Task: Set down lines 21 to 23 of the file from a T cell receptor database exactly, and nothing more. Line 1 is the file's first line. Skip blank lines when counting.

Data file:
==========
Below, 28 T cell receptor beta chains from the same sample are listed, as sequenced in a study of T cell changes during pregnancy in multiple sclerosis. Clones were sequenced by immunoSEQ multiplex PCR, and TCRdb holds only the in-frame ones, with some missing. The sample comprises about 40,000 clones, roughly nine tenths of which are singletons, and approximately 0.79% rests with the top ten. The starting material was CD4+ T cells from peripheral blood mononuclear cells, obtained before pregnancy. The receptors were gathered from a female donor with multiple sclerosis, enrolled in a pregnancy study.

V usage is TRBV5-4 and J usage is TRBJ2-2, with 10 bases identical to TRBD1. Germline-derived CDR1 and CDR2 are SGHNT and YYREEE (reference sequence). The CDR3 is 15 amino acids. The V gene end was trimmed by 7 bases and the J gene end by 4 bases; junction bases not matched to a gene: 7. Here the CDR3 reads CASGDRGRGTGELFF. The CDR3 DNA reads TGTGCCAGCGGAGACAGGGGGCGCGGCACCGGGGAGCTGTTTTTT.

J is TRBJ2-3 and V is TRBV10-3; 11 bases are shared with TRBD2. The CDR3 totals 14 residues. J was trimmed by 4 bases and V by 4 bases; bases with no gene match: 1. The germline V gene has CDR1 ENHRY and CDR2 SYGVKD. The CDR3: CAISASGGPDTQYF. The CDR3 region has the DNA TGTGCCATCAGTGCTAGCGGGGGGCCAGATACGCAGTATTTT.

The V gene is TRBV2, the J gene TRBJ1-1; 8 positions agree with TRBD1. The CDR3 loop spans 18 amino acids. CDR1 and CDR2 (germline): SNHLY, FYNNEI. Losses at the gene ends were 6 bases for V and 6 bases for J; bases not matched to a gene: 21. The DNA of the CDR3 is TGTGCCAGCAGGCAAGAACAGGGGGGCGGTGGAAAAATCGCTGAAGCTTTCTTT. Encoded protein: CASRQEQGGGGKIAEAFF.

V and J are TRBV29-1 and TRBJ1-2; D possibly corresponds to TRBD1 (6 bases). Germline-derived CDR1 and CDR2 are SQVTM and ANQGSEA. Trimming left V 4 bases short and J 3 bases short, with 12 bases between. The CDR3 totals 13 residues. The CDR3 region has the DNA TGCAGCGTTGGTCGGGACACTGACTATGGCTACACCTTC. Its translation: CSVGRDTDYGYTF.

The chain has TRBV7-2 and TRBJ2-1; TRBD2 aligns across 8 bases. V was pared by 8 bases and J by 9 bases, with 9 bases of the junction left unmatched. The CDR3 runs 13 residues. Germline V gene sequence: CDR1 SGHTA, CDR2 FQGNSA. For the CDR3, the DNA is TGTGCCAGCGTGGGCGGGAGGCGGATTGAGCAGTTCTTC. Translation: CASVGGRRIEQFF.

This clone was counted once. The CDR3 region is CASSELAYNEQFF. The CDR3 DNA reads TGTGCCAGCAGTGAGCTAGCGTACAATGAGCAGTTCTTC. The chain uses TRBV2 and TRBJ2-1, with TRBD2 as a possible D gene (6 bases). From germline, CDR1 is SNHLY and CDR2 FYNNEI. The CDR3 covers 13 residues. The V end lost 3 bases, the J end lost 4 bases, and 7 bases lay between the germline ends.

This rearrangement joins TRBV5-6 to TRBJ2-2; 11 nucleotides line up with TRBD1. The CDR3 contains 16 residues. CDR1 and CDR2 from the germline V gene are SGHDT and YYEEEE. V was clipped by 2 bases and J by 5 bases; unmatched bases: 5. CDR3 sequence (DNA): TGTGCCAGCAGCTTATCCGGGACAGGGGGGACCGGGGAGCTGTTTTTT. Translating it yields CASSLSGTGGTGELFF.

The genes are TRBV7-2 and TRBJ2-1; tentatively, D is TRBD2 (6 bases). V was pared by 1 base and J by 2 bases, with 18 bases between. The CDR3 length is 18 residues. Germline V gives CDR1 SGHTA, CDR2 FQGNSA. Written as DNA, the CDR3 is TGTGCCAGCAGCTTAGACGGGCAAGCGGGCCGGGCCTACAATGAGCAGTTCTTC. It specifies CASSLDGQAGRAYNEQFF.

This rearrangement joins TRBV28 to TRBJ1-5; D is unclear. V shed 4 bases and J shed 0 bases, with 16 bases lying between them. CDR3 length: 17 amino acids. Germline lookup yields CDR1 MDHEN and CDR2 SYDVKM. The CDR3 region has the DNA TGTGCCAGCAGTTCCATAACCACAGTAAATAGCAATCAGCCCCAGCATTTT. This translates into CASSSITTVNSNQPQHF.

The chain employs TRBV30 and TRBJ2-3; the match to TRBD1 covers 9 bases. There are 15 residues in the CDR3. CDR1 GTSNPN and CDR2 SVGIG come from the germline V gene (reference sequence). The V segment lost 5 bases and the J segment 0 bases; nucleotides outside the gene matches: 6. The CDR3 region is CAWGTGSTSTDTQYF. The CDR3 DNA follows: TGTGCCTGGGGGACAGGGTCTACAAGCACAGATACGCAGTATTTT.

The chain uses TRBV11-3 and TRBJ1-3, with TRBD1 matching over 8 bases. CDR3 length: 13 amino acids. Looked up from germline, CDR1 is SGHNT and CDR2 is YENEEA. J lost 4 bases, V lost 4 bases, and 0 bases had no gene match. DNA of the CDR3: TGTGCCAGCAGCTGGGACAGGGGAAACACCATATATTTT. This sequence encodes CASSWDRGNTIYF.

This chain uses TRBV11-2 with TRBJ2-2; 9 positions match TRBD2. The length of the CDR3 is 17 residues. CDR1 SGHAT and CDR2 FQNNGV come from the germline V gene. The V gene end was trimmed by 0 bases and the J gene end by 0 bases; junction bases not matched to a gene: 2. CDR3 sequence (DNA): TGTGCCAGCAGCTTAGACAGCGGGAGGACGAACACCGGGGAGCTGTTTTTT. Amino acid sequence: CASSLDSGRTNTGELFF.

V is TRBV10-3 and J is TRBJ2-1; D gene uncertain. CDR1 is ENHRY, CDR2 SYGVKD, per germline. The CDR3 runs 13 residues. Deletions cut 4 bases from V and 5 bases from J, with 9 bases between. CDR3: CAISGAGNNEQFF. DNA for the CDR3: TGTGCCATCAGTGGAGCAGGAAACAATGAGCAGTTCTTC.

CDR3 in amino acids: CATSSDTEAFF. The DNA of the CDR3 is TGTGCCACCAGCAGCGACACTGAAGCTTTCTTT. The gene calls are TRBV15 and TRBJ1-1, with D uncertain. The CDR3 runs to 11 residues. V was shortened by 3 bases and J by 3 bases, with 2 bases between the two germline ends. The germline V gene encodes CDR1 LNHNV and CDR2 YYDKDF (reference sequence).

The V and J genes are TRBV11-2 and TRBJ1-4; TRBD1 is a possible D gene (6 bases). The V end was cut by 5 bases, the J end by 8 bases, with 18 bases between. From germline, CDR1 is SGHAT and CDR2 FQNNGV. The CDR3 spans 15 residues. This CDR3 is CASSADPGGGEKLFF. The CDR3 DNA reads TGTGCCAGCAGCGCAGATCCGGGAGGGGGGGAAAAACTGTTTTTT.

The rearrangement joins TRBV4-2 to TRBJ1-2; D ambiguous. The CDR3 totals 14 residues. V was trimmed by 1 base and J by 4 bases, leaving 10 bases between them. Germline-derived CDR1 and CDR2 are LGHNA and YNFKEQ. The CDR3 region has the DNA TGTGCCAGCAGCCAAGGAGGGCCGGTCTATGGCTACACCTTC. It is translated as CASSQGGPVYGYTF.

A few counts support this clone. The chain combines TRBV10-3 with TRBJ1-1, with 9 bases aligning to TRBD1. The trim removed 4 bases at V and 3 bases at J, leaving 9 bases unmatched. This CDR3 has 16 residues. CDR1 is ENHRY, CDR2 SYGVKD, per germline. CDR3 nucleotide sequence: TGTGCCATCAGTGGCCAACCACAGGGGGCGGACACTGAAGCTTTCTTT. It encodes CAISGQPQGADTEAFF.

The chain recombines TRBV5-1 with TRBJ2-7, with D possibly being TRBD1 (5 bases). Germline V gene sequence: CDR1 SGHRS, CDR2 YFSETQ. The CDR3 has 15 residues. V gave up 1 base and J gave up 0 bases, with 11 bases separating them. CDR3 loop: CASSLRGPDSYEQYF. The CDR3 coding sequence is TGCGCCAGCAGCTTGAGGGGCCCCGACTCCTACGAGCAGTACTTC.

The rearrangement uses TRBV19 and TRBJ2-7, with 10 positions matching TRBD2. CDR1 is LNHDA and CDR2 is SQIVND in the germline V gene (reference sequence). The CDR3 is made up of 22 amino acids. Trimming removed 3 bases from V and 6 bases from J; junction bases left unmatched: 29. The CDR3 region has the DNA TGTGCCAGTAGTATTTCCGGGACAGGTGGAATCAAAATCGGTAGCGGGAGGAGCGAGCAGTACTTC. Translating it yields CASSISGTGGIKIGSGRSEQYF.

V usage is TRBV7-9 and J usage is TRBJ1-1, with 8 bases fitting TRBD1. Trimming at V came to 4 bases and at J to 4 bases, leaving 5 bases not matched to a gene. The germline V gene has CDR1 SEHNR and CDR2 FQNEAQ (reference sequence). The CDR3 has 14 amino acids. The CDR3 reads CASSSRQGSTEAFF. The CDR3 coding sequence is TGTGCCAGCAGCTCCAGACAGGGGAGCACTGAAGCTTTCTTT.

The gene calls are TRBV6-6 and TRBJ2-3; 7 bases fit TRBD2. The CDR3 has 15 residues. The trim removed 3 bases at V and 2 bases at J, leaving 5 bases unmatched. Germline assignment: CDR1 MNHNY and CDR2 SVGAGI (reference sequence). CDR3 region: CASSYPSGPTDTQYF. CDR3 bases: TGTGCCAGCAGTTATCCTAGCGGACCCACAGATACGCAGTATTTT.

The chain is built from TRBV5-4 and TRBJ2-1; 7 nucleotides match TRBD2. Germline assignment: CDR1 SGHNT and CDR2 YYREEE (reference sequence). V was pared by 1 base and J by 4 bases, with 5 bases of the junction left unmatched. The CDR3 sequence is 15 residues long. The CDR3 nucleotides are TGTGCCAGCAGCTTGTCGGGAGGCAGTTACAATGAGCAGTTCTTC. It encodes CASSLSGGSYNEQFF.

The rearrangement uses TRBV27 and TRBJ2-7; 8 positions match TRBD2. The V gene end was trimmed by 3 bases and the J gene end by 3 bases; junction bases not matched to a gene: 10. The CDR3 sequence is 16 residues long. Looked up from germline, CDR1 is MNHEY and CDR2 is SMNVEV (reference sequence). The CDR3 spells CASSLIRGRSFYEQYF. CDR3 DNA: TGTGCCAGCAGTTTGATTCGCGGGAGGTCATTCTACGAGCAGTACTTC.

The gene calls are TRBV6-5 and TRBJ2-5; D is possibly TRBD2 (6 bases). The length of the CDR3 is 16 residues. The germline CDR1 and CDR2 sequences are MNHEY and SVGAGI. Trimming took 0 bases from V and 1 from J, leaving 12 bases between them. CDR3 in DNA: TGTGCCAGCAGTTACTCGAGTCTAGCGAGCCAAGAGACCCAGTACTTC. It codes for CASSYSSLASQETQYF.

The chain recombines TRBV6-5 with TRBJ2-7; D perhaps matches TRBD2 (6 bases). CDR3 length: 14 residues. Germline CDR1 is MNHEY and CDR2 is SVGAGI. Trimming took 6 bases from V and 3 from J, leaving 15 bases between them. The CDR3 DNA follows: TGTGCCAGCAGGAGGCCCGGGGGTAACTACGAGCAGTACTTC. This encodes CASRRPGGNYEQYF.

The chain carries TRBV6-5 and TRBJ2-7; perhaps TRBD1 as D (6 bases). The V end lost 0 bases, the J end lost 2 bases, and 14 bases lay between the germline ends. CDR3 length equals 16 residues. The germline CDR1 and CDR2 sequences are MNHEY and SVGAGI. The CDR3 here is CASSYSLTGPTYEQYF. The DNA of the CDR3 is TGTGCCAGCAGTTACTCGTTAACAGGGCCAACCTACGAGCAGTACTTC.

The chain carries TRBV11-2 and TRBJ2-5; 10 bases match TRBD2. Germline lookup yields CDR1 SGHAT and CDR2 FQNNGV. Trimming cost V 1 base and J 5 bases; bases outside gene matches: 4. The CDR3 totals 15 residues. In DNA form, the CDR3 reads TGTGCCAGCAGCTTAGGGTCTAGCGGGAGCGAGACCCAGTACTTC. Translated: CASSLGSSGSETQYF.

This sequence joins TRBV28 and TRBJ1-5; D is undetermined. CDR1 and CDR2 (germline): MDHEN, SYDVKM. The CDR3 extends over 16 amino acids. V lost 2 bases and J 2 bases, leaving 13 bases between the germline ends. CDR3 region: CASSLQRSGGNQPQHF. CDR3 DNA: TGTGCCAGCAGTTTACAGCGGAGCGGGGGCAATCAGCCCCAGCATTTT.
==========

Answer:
V usage is TRBV7-9 and J usage is TRBJ1-1, with 8 bases fitting TRBD1. Trimming at V came to 4 bases and at J to 4 bases, leaving 5 bases not matched to a gene. The germline V gene has CDR1 SEHNR and CDR2 FQNEAQ (reference sequence). The CDR3 has 14 amino acids. The CDR3 reads CASSSRQGSTEAFF. The CDR3 coding sequence is TGTGCCAGCAGCTCCAGACAGGGGAGCACTGAAGCTTTCTTT.

The gene calls are TRBV6-6 and TRBJ2-3; 7 bases fit TRBD2. The CDR3 has 15 residues. The trim removed 3 bases at V and 2 bases at J, leaving 5 bases unmatched. Germline assignment: CDR1 MNHNY and CDR2 SVGAGI (reference sequence). CDR3 region: CASSYPSGPTDTQYF. CDR3 bases: TGTGCCAGCAGTTATCCTAGCGGACCCACAGATACGCAGTATTTT.

The chain is built from TRBV5-4 and TRBJ2-1; 7 nucleotides match TRBD2. Germline assignment: CDR1 SGHNT and CDR2 YYREEE (reference sequence). V was pared by 1 base and J by 4 bases, with 5 bases of the junction left unmatched. The CDR3 sequence is 15 residues long. The CDR3 nucleotides are TGTGCCAGCAGCTTGTCGGGAGGCAGTTACAATGAGCAGTTCTTC. It encodes CASSLSGGSYNEQFF.